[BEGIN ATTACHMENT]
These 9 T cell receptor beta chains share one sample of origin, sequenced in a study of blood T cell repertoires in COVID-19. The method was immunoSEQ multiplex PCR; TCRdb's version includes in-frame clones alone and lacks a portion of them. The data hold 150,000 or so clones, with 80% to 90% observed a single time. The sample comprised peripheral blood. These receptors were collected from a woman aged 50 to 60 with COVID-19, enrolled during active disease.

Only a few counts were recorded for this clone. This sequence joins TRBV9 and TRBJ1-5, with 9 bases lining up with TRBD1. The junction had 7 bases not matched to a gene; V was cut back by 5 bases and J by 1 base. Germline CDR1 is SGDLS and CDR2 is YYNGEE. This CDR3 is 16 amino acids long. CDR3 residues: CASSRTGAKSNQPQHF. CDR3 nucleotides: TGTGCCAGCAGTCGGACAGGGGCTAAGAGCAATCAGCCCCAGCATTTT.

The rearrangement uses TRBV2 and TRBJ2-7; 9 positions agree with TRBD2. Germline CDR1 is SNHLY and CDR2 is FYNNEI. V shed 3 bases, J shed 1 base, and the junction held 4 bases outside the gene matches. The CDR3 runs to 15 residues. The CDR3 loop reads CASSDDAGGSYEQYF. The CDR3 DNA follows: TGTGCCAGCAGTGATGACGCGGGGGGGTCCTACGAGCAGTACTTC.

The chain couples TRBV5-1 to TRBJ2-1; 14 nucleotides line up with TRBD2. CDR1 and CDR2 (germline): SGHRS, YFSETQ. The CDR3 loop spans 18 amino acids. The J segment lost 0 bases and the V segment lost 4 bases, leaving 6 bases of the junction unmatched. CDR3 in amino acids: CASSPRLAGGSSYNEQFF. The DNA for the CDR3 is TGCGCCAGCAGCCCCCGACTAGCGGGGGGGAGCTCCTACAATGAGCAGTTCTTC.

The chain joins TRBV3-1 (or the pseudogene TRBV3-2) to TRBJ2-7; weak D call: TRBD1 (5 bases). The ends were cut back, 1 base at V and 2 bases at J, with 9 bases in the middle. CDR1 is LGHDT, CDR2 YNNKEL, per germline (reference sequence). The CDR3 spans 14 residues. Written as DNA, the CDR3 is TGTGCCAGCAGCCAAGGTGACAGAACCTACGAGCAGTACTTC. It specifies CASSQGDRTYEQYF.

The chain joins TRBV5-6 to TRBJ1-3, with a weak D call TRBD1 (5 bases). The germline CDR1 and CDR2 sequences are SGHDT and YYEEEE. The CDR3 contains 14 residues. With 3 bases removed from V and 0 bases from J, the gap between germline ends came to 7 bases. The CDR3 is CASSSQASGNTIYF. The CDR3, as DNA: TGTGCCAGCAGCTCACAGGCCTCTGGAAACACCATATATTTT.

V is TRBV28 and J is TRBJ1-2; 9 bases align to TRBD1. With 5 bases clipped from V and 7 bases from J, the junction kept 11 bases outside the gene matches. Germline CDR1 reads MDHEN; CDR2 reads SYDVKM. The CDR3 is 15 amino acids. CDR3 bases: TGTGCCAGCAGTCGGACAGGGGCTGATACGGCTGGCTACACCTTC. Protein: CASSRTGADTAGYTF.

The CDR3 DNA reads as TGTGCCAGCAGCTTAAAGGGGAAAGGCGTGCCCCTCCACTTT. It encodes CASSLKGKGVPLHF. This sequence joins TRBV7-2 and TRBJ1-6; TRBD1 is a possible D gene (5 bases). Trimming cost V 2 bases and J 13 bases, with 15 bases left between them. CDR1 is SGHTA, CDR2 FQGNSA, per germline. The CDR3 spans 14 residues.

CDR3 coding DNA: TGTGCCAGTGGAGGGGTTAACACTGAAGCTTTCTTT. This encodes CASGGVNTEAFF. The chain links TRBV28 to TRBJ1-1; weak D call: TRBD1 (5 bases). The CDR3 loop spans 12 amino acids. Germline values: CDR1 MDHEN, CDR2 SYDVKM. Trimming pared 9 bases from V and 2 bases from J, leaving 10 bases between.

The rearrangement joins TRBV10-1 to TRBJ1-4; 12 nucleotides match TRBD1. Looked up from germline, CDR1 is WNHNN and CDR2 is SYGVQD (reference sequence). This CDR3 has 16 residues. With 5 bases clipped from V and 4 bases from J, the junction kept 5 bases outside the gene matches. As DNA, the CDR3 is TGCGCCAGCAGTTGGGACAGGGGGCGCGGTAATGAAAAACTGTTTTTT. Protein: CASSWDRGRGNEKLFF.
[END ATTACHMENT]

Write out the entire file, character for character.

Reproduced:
These 9 T cell receptor beta chains share one sample of origin, sequenced in a study of blood T cell repertoires in COVID-19. The method was immunoSEQ multiplex PCR; TCRdb's version includes in-frame clones alone and lacks a portion of them. The data hold 150,000 or so clones, with 80% to 90% observed a single time. The sample comprised peripheral blood. These receptors were collected from a woman aged 50 to 60 with COVID-19, enrolled during active disease.

Only a few counts were recorded for this clone. This sequence joins TRBV9 and TRBJ1-5, with 9 bases lining up with TRBD1. The junction had 7 bases not matched to a gene; V was cut back by 5 bases and J by 1 base. Germline CDR1 is SGDLS and CDR2 is YYNGEE. This CDR3 is 16 amino acids long. CDR3 residues: CASSRTGAKSNQPQHF. CDR3 nucleotides: TGTGCCAGCAGTCGGACAGGGGCTAAGAGCAATCAGCCCCAGCATTTT.

The rearrangement uses TRBV2 and TRBJ2-7; 9 positions agree with TRBD2. Germline CDR1 is SNHLY and CDR2 is FYNNEI. V shed 3 bases, J shed 1 base, and the junction held 4 bases outside the gene matches. The CDR3 runs to 15 residues. The CDR3 loop reads CASSDDAGGSYEQYF. The CDR3 DNA follows: TGTGCCAGCAGTGATGACGCGGGGGGGTCCTACGAGCAGTACTTC.

The chain couples TRBV5-1 to TRBJ2-1; 14 nucleotides line up with TRBD2. CDR1 and CDR2 (germline): SGHRS, YFSETQ. The CDR3 loop spans 18 amino acids. The J segment lost 0 bases and the V segment lost 4 bases, leaving 6 bases of the junction unmatched. CDR3 in amino acids: CASSPRLAGGSSYNEQFF. The DNA for the CDR3 is TGCGCCAGCAGCCCCCGACTAGCGGGGGGGAGCTCCTACAATGAGCAGTTCTTC.

The chain joins TRBV3-1 (or the pseudogene TRBV3-2) to TRBJ2-7; weak D call: TRBD1 (5 bases). The ends were cut back, 1 base at V and 2 bases at J, with 9 bases in the middle. CDR1 is LGHDT, CDR2 YNNKEL, per germline (reference sequence). The CDR3 spans 14 residues. Written as DNA, the CDR3 is TGTGCCAGCAGCCAAGGTGACAGAACCTACGAGCAGTACTTC. It specifies CASSQGDRTYEQYF.

The chain joins TRBV5-6 to TRBJ1-3, with a weak D call TRBD1 (5 bases). The germline CDR1 and CDR2 sequences are SGHDT and YYEEEE. The CDR3 contains 14 residues. With 3 bases removed from V and 0 bases from J, the gap between germline ends came to 7 bases. The CDR3 is CASSSQASGNTIYF. The CDR3, as DNA: TGTGCCAGCAGCTCACAGGCCTCTGGAAACACCATATATTTT.

V is TRBV28 and J is TRBJ1-2; 9 bases align to TRBD1. With 5 bases clipped from V and 7 bases from J, the junction kept 11 bases outside the gene matches. Germline CDR1 reads MDHEN; CDR2 reads SYDVKM. The CDR3 is 15 amino acids. CDR3 bases: TGTGCCAGCAGTCGGACAGGGGCTGATACGGCTGGCTACACCTTC. Protein: CASSRTGADTAGYTF.

The CDR3 DNA reads as TGTGCCAGCAGCTTAAAGGGGAAAGGCGTGCCCCTCCACTTT. It encodes CASSLKGKGVPLHF. This sequence joins TRBV7-2 and TRBJ1-6; TRBD1 is a possible D gene (5 bases). Trimming cost V 2 bases and J 13 bases, with 15 bases left between them. CDR1 is SGHTA, CDR2 FQGNSA, per germline. The CDR3 spans 14 residues.

CDR3 coding DNA: TGTGCCAGTGGAGGGGTTAACACTGAAGCTTTCTTT. This encodes CASGGVNTEAFF. The chain links TRBV28 to TRBJ1-1; weak D call: TRBD1 (5 bases). The CDR3 loop spans 12 amino acids. Germline values: CDR1 MDHEN, CDR2 SYDVKM. Trimming pared 9 bases from V and 2 bases from J, leaving 10 bases between.

The rearrangement joins TRBV10-1 to TRBJ1-4; 12 nucleotides match TRBD1. Looked up from germline, CDR1 is WNHNN and CDR2 is SYGVQD (reference sequence). This CDR3 has 16 residues. With 5 bases clipped from V and 4 bases from J, the junction kept 5 bases outside the gene matches. As DNA, the CDR3 is TGCGCCAGCAGTTGGGACAGGGGGCGCGGTAATGAAAAACTGTTTTTT. Protein: CASSWDRGRGNEKLFF.